Associates degree vs. Bachelors

Students ADN/BSN


You are reading page 2 of Associates degree vs. Bachelors


18 Posts

congrats spineCNOR on your accomplishment and thank you new ccu rn. I've always told myself that I'd at least have my bachelors degree, and when I found out that there wasn't a huge difference between the two I considered just going for the associates program since it's more affordable. But then it will actually end up being more costly for me to complete my adn and then when i decide to complete my bsn i'll still end up forking out the mula$. thanks again for your help :)


1,334 Posts

Specializes in NICU.

There are many good, bad, and ugly discussions on this topic. May I just add something from a different perspective?

Many of my coworkers talk about the terrible school loans they have to pay off from going to a university and getting their BSN. Thosuands of dollars, $300-400 per month payments for some of them. Our BSN differential is a mere 5%, which comes out to not even $100 extra per month.

Point being, several of the girls at work wish they had gotten an ADN, which would have been quicker and cheaper... then gone back for a BSN later when they are more financially stable (because then they would be working as a nurse and not a cashier or whatever). Something to consider if money or time is an issue (and when is it not).

I do not know exactly what the difference is. But I do have some insight. I have a best friend that that is getting an Associates while I am obtaining my Bachelor's. We are stressing the same and she has just as much to do as I. The only difference that I see is that right now I am getting more hands on experience in labs. There is also more opportunity for leadership. In the end where the difference will stand is not whether we are just licensed RN's but what did we actively do while obtaining the degree. It also depends on what you want your future to be. I want to be a nurse practitioner so I will need to obtain an advanced degree and getting my BSN will get me one step further.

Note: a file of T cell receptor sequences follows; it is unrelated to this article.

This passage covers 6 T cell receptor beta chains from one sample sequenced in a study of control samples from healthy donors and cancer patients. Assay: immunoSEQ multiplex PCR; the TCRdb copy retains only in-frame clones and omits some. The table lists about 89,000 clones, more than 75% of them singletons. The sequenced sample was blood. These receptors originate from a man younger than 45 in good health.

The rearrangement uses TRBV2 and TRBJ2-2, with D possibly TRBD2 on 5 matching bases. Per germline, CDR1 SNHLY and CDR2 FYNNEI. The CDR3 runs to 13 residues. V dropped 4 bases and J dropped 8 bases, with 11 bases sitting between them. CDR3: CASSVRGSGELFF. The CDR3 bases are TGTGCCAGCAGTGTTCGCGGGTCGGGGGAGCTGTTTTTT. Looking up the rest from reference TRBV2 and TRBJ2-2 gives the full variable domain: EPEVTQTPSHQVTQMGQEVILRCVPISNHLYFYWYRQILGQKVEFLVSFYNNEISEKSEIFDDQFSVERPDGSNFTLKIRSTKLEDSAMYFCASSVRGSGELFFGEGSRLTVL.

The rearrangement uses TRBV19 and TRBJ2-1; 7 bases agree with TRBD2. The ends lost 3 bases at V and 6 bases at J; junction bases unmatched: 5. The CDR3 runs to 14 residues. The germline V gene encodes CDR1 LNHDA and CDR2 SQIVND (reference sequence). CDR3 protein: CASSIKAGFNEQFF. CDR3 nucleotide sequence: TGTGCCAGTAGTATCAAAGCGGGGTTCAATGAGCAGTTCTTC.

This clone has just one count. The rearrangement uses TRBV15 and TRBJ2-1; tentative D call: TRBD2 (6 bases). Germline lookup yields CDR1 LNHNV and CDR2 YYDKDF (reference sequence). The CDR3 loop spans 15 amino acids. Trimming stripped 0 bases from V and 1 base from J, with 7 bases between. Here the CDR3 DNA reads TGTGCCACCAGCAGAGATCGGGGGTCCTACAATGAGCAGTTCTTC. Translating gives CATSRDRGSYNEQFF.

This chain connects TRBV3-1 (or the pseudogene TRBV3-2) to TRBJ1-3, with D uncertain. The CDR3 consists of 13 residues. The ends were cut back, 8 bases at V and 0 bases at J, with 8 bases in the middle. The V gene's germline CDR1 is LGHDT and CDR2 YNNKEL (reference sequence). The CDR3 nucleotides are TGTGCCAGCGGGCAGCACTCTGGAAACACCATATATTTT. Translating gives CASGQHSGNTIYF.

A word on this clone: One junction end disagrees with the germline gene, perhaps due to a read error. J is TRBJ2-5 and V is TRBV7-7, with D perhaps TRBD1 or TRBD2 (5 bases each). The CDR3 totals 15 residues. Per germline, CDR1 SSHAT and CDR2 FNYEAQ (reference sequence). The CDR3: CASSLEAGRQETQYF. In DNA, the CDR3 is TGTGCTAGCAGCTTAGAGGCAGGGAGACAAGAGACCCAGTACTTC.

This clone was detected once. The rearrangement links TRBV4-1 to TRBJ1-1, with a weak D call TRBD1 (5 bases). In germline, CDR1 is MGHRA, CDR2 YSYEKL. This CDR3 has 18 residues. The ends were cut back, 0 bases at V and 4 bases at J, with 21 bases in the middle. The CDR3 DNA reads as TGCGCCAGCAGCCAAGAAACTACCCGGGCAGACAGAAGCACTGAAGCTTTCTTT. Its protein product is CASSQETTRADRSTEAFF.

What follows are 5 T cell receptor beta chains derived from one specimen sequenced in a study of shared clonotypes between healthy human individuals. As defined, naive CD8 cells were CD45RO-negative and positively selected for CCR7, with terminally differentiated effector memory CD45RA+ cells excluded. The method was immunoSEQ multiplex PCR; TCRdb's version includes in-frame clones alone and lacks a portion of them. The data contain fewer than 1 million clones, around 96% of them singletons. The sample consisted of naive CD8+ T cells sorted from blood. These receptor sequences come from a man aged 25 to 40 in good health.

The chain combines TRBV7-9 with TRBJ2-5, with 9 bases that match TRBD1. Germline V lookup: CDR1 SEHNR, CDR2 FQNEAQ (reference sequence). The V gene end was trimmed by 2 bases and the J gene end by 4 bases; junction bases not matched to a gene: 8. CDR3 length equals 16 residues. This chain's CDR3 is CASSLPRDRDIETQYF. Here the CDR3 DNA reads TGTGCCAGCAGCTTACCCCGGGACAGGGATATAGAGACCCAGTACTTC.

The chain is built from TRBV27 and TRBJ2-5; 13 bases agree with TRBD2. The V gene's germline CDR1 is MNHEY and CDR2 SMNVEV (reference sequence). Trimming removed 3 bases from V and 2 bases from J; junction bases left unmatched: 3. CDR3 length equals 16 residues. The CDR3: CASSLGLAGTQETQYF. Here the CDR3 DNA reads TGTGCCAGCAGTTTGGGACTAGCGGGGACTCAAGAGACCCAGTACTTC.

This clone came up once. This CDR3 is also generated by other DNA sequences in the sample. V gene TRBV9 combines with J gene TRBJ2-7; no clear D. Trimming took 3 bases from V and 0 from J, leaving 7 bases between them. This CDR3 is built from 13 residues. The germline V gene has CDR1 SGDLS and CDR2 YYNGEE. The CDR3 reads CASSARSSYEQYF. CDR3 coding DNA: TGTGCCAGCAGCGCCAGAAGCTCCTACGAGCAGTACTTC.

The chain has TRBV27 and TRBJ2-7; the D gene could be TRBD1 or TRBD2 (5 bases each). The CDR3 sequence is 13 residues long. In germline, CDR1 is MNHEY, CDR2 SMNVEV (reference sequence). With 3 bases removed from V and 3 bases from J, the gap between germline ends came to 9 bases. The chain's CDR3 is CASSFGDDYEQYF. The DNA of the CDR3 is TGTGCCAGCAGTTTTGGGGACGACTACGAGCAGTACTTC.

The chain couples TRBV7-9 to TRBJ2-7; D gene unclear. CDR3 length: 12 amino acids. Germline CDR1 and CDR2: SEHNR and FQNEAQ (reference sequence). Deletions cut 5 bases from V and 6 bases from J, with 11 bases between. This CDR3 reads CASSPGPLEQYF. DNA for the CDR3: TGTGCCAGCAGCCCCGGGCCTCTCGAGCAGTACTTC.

40 Posts

I agree with Kristi, ADN programs are cheaper and you can get your BSN while you work as a RN. Also, in the area I went to school the hospitals here paid for you to continue your education. Good luck with your decision.


385 Posts

originally posted by rnntraining

i was just wondering if anyone could clarify wether there's actually a significant difference if one opts for an associates degree program rather than a bachelors degree program. most would say time is the first difference but i found that to be false at least in my area. at the community college here, it's called a two year program since it's a two year school, but in all actuality before you can even apply for the program you have to have at least a year to year and a half of prereqs. out of the way. so it ends up taking just as long at the univ. then i've heard that there isn't a pay difference between the two degrees. the difference is apparent when it comes time for promotions. t or f? any help would be appreciated :rolleyes:

imo the best advice anyone can give, is for you to do what is best for you.

in my case, i kinda ended up going for my childhood dream because hubbies job moved us. i didn't like the job opportunities or offers available in my area. so, at the ripe old age of 40 enrolled in college for the first time in my life, and to tell you the truth i just wasn't sure i could do it :imbar it turned out there is a cc about 2 miles from my house and after doing some research i found it would take me 3 years to do the adn program at at total cost of around $8,000. (as opposed to upwards of $20,000 at the 4 year schools) it was my choice to take the support classes during the first year, we have anywhere between 5-10 students per year that do the program in 2 years. (many students spread out the first 2 years of the bsn to 3 or 4 years, depending on their circumstances) i also did some checking around and found the largest new grad pay difference to be $1/hr so figured it would take me about $12 years to make up the difference.:eek: so the cc route was the one for me. i will probably continue for the bsn via distance learning once i am working and possibly go for my masters so i can teach nursing at some point in time. as far as the bsn being required, that has been tossed around for 25 years.;)

good luck in whatever you decide and remember whichever way you go, you will still end up a :nurse:


1,961 Posts

Originally posted by New CCU RN

Hey there! Don't worry about asking that question. It is a perfectly good one and if it makes others upset or annoyed well why does it?

It is a legitimate question, and it doesn't upset or annoy us at all! We've just been here a little longer than you and have seen this question, and the drama that follows it, a few times before. We're just waiting patiently under the chair for when the mud starts flying around...... :D



18 Posts

Thank you for your replies everyone :) My fiance's job has forced him to live in a small town about two hours south of Tucson, AZ. So if I get my ADN here and we get hitched, when I pursue my BSN later I'd like to be able to do it either online or once a week. Is this possible or is it the same intense full schedule routine as the two years you're running around at clinicals and practically living on campus?

+ Add a Comment

By using the site, you agree with our Policies. X